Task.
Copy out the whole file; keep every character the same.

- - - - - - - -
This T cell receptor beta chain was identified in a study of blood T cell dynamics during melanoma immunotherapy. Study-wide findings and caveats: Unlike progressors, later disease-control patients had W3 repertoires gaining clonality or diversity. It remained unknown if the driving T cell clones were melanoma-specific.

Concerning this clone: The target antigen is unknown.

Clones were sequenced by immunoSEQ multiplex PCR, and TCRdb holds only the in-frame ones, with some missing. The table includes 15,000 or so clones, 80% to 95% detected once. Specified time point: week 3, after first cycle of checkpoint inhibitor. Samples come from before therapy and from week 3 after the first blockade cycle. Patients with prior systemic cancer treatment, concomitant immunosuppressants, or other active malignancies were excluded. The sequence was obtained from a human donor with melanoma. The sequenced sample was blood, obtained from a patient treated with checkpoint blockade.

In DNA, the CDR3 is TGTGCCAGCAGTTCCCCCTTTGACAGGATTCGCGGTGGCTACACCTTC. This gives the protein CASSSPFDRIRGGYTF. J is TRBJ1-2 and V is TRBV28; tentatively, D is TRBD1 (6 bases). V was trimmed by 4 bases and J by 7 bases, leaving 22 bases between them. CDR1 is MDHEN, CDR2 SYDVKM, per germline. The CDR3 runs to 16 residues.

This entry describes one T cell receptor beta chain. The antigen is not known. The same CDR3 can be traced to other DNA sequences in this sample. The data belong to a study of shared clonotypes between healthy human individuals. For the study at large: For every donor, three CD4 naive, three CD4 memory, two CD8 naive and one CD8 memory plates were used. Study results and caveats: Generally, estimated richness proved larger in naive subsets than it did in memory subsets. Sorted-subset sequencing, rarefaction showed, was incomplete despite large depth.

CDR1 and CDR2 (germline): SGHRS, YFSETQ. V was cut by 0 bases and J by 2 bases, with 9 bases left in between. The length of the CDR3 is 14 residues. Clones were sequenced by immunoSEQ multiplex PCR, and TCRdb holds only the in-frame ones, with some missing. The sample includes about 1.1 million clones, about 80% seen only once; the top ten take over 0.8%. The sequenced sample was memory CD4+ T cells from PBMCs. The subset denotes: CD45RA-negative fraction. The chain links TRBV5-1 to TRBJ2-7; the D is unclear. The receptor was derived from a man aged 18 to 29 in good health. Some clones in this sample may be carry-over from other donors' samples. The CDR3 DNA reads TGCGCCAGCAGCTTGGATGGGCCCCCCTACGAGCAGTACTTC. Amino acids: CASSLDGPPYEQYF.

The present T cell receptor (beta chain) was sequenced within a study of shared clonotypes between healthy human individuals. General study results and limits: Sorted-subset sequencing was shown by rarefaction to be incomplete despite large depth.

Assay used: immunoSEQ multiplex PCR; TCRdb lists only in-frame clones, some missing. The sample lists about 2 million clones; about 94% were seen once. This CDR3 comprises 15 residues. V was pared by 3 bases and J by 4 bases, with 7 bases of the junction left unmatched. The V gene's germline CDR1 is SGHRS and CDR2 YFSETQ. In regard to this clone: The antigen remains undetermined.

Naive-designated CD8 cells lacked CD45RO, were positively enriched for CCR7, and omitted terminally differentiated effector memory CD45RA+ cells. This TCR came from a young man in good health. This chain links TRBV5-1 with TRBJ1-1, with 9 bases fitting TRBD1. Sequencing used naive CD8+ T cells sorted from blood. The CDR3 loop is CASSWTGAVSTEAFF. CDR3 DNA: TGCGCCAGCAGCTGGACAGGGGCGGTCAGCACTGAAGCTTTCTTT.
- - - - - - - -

This T cell receptor beta chain was identified in a study of blood T cell dynamics during melanoma immunotherapy. Study-wide findings and caveats: Unlike progressors, later disease-control patients had W3 repertoires gaining clonality or diversity. It remained unknown if the driving T cell clones were melanoma-specific.

Concerning this clone: The target antigen is unknown.

Clones were sequenced by immunoSEQ multiplex PCR, and TCRdb holds only the in-frame ones, with some missing. The table includes 15,000 or so clones, 80% to 95% detected once. Specified time point: week 3, after first cycle of checkpoint inhibitor. Samples come from before therapy and from week 3 after the first blockade cycle. Patients with prior systemic cancer treatment, concomitant immunosuppressants, or other active malignancies were excluded. The sequence was obtained from a human donor with melanoma. The sequenced sample was blood, obtained from a patient treated with checkpoint blockade.

In DNA, the CDR3 is TGTGCCAGCAGTTCCCCCTTTGACAGGATTCGCGGTGGCTACACCTTC. This gives the protein CASSSPFDRIRGGYTF. J is TRBJ1-2 and V is TRBV28; tentatively, D is TRBD1 (6 bases). V was trimmed by 4 bases and J by 7 bases, leaving 22 bases between them. CDR1 is MDHEN, CDR2 SYDVKM, per germline. The CDR3 runs to 16 residues.

This entry describes one T cell receptor beta chain. The antigen is not known. The same CDR3 can be traced to other DNA sequences in this sample. The data belong to a study of shared clonotypes between healthy human individuals. For the study at large: For every donor, three CD4 naive, three CD4 memory, two CD8 naive and one CD8 memory plates were used. Study results and caveats: Generally, estimated richness proved larger in naive subsets than it did in memory subsets. Sorted-subset sequencing, rarefaction showed, was incomplete despite large depth.

CDR1 and CDR2 (germline): SGHRS, YFSETQ. V was cut by 0 bases and J by 2 bases, with 9 bases left in between. The length of the CDR3 is 14 residues. Clones were sequenced by immunoSEQ multiplex PCR, and TCRdb holds only the in-frame ones, with some missing. The sample includes about 1.1 million clones, about 80% seen only once; the top ten take over 0.8%. The sequenced sample was memory CD4+ T cells from PBMCs. The subset denotes: CD45RA-negative fraction. The chain links TRBV5-1 to TRBJ2-7; the D is unclear. The receptor was derived from a man aged 18 to 29 in good health. Some clones in this sample may be carry-over from other donors' samples. The CDR3 DNA reads TGCGCCAGCAGCTTGGATGGGCCCCCCTACGAGCAGTACTTC. Amino acids: CASSLDGPPYEQYF.

The present T cell receptor (beta chain) was sequenced within a study of shared clonotypes between healthy human individuals. General study results and limits: Sorted-subset sequencing was shown by rarefaction to be incomplete despite large depth.

Assay used: immunoSEQ multiplex PCR; TCRdb lists only in-frame clones, some missing. The sample lists about 2 million clones; about 94% were seen once. This CDR3 comprises 15 residues. V was pared by 3 bases and J by 4 bases, with 7 bases of the junction left unmatched. The V gene's germline CDR1 is SGHRS and CDR2 YFSETQ. In regard to this clone: The antigen remains undetermined.

Naive-designated CD8 cells lacked CD45RO, were positively enriched for CCR7, and omitted terminally differentiated effector memory CD45RA+ cells. This TCR came from a young man in good health. This chain links TRBV5-1 with TRBJ1-1, with 9 bases fitting TRBD1. Sequencing used naive CD8+ T cells sorted from blood. The CDR3 loop is CASSWTGAVSTEAFF. CDR3 DNA: TGCGCCAGCAGCTGGACAGGGGCGGTCAGCACTGAAGCTTTCTTT.